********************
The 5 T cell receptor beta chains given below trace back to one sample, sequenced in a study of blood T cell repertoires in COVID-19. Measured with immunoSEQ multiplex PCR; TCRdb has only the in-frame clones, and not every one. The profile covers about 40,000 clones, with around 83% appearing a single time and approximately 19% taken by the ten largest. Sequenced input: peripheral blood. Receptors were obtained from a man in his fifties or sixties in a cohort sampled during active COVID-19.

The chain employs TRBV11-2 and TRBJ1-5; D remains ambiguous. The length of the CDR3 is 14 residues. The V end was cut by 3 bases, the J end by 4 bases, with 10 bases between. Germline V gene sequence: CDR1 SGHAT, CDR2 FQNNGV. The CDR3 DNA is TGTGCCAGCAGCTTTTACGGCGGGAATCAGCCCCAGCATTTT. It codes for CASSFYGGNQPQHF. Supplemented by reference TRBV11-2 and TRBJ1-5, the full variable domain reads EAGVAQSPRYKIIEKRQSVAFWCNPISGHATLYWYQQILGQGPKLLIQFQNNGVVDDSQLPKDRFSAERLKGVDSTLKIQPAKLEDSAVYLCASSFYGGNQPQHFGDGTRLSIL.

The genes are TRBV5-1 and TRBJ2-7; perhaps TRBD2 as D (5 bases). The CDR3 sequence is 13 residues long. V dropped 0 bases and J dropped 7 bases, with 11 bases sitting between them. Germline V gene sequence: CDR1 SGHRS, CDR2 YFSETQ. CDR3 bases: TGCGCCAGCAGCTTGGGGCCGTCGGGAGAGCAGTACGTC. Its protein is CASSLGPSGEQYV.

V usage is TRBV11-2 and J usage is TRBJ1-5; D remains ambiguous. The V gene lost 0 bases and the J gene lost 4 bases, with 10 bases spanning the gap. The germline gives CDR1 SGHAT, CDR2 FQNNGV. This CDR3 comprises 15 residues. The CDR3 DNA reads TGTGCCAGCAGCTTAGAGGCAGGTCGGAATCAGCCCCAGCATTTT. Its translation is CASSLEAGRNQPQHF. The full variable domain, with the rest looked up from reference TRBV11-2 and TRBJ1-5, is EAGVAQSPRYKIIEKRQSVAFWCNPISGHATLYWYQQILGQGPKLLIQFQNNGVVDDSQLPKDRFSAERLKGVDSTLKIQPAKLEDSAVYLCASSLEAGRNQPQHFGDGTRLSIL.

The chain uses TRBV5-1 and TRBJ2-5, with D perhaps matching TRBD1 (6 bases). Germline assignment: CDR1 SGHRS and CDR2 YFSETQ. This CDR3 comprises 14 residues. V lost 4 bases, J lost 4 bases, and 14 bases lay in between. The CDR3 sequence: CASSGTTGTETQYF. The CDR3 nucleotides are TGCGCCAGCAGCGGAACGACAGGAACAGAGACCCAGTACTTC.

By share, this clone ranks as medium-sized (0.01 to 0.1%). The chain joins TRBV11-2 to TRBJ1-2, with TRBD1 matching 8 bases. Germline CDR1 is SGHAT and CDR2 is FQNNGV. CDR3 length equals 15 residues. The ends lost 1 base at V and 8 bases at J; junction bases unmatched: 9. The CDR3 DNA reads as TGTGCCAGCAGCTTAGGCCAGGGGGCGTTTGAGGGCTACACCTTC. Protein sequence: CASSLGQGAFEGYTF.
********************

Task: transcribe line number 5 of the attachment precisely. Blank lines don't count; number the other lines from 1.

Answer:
The chain uses TRBV5-1 and TRBJ2-5, with D perhaps matching TRBD1 (6 bases). Germline assignment: CDR1 SGHRS and CDR2 YFSETQ. This CDR3 comprises 14 residues. V lost 4 bases, J lost 4 bases, and 14 bases lay in between. The CDR3 sequence: CASSGTTGTETQYF. The CDR3 nucleotides are TGCGCCAGCAGCGGAACGACAGGAACAGAGACCCAGTACTTC.